The analysis of NWEA data showed that high-poverty schools were more likely to go out of business in the first place, and when they did, they suffered greater declines than low-poverty schools that did the same.

The report found that 30 percent of the difference in math achievement loss between high- and low-poverty schools was attributable to the increased likelihood that high-poverty schools were remote, and 50 percent was due to the impact of virtual learning.

“Distance education was a primary driver of widening the achievement gap,” the report found.

Several studies show that students are crawling out of the holes they fell into, although not all students and not as quickly as needed to achieve the expected academic growth prior to the pandemic.

ONE national survey using 2022 NWEA data found in the case of younger students, learning last year was close to pre-pandemic levels, helping students get started. But given the steep declines from the previous year, students were still far behind, especially in high-poverty schools.

The research also found that the rebound was stronger in math than in reading, which is important given that math took a bigger hit to begin with.

Also encouraging: renaissance, another testing company found that students last year grew academically at about the rate that would be expected in a pre-pandemic year.

But again, some subgroups of students grew faster than expected, including Asian American, Pacific Islander, and white students. Hispanic and especially black students grew more slowly than expected, as did students with disabilities.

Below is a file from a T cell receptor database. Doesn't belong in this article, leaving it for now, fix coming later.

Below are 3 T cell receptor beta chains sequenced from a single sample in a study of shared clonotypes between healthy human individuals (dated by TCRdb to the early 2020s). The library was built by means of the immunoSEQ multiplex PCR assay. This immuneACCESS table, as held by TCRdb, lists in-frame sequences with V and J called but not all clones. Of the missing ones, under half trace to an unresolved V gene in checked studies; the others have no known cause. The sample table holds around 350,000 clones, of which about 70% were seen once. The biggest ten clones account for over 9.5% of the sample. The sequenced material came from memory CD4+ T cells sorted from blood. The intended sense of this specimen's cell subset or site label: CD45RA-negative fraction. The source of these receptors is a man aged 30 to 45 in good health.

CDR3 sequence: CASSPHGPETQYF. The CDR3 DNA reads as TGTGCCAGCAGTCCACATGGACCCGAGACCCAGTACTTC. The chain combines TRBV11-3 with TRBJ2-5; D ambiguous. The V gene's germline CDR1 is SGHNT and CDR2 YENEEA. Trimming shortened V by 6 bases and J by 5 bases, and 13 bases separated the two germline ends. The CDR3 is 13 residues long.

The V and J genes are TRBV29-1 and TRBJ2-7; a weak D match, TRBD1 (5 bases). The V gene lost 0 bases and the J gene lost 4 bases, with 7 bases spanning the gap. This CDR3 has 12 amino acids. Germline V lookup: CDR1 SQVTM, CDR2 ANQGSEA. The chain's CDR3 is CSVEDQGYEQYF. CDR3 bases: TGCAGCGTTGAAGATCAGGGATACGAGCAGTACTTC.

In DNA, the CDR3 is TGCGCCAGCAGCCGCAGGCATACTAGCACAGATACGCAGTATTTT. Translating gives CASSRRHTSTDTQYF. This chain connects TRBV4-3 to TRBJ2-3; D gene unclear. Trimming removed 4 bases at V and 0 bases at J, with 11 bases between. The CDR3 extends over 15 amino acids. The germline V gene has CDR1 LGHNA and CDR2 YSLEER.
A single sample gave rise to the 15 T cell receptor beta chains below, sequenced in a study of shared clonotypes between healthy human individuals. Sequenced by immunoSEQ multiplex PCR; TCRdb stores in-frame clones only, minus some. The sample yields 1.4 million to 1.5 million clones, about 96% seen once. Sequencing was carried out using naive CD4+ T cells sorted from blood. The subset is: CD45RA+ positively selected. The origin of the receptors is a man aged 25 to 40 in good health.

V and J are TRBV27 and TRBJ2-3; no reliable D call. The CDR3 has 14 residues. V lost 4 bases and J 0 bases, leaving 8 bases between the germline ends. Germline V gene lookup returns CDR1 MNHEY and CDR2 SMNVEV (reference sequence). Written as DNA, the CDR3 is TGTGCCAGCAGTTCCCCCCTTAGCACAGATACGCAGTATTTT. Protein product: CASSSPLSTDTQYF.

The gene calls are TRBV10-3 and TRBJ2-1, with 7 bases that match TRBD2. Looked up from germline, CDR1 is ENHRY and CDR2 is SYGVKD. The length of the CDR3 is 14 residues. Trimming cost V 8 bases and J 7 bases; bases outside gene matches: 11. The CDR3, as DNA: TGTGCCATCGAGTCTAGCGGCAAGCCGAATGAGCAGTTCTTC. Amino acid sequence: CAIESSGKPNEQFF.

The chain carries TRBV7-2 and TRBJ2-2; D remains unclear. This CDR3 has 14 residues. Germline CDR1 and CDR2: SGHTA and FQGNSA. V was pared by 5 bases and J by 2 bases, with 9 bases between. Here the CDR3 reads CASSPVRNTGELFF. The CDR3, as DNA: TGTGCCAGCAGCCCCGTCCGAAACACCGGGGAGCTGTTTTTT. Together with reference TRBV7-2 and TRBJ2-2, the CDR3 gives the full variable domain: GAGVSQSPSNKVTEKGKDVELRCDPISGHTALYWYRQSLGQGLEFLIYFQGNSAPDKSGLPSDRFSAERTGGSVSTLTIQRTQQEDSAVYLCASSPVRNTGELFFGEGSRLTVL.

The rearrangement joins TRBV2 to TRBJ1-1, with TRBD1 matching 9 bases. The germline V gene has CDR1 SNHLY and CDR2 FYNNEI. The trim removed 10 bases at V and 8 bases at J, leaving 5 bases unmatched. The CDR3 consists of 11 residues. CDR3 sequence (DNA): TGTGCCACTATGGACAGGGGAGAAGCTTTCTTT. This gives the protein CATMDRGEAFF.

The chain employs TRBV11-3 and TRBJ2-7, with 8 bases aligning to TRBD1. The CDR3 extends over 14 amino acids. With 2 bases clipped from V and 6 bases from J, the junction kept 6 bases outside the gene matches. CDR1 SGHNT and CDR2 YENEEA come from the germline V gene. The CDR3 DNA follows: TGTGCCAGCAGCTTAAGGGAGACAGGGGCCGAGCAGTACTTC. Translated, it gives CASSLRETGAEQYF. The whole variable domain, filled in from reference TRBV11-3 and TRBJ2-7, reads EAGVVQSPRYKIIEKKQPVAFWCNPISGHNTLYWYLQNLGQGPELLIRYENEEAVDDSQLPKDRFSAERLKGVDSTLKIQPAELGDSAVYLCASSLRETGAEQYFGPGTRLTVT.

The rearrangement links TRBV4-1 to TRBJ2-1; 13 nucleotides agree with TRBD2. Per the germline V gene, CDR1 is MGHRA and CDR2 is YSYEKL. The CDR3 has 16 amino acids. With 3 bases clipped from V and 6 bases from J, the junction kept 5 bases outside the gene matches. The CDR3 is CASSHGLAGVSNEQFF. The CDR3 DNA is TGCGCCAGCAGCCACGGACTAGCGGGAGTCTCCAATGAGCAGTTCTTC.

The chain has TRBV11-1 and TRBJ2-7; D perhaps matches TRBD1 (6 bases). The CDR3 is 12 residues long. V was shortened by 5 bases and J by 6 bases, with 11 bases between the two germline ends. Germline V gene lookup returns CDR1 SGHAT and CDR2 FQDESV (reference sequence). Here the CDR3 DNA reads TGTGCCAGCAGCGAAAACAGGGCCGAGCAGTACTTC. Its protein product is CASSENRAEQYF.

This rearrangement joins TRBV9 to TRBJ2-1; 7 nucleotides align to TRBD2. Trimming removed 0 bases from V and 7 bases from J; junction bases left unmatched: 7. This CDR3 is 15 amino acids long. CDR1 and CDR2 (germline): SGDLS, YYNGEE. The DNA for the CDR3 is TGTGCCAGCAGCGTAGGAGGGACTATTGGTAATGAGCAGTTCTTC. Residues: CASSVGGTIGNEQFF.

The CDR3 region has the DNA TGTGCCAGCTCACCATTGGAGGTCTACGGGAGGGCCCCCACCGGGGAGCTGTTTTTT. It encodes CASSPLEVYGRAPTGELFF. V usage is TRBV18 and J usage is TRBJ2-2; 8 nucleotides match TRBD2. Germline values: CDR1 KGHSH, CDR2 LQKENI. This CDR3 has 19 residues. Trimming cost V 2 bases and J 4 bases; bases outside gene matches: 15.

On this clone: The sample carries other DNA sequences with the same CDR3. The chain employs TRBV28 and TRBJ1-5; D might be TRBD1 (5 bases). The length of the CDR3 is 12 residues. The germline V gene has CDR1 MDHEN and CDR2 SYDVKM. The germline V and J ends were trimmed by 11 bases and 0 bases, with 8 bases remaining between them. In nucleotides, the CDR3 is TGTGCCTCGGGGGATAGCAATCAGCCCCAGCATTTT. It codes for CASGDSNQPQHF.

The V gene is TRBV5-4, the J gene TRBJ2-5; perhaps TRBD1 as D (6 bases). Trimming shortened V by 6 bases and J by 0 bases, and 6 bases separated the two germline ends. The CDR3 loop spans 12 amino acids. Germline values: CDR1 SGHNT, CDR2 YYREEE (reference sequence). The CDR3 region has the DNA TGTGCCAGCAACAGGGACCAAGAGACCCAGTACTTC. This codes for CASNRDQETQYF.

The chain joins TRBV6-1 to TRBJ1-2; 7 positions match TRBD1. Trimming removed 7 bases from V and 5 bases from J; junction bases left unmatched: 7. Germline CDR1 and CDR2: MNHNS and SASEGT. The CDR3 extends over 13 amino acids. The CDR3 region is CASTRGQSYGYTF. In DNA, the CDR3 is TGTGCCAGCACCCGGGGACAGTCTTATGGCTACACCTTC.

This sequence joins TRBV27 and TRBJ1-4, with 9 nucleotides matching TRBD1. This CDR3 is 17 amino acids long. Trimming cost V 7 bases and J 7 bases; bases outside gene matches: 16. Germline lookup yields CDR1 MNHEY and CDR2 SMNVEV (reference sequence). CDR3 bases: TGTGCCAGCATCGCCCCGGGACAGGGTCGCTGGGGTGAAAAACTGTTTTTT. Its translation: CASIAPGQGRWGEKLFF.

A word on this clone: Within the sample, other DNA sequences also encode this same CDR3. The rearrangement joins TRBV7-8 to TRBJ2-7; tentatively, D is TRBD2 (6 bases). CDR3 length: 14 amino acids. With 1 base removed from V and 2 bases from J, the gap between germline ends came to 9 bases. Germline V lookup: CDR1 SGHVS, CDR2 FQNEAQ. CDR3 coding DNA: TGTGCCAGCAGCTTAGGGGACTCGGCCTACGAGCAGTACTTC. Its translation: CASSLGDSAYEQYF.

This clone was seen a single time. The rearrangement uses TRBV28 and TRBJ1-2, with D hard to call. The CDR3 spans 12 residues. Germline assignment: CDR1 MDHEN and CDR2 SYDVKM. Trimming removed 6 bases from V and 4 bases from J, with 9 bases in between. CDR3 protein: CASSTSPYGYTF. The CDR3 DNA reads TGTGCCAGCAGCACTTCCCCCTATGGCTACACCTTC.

“What worries me the most is the widening disparities we’ve seen,” said Karyn Lewis, director of the Center for School and Student Achievement at NWEA. “Everyone has been hurt, but some have been hurt more than most.”

Bigger kids, bigger problems

Several studies show that older students do not recover as quickly as younger ones. This trend is masked by much of the research because many of the state tests are administered only through eighth grade. But others include older students.

The Ohio data, for example, showed that students in grades three, four and six made up at least half of the lost ground in reading. Seventh-graders made some ground, but not much. There was little improvement in the eighth grade, and in the 10th grade the scores dropped again.

In mathematics there was modest progress in most classes, but in 10th there was virtually none.

That worries Kogan, the Ohio State researcher who did the analysis. “You’re talking about high schoolers with only a few years left,” he said. “We don’t have much time left to get them back on track. … The older students should be our top priority.”

That NWEA research from 2022 also found that younger students caught up much faster than older students.

The Renaissance data, which includes every class, showed the same. For reading, growth was about as expected or higher last year for students in fifth grade and younger, but lower than expected for everyone older than that.

The same pattern was true for math, where students in grades nine and up experienced slower growth than typical in the 2021-22 school year.

For these children, the downward spiral continues, said Gene Kerns, vice president and chief academic officer.

“The recovery actually plays out in very different ways for different kids,” he said. “The children in our elementary schools have done much better. It seems that the older the child, the more lingering the effects.”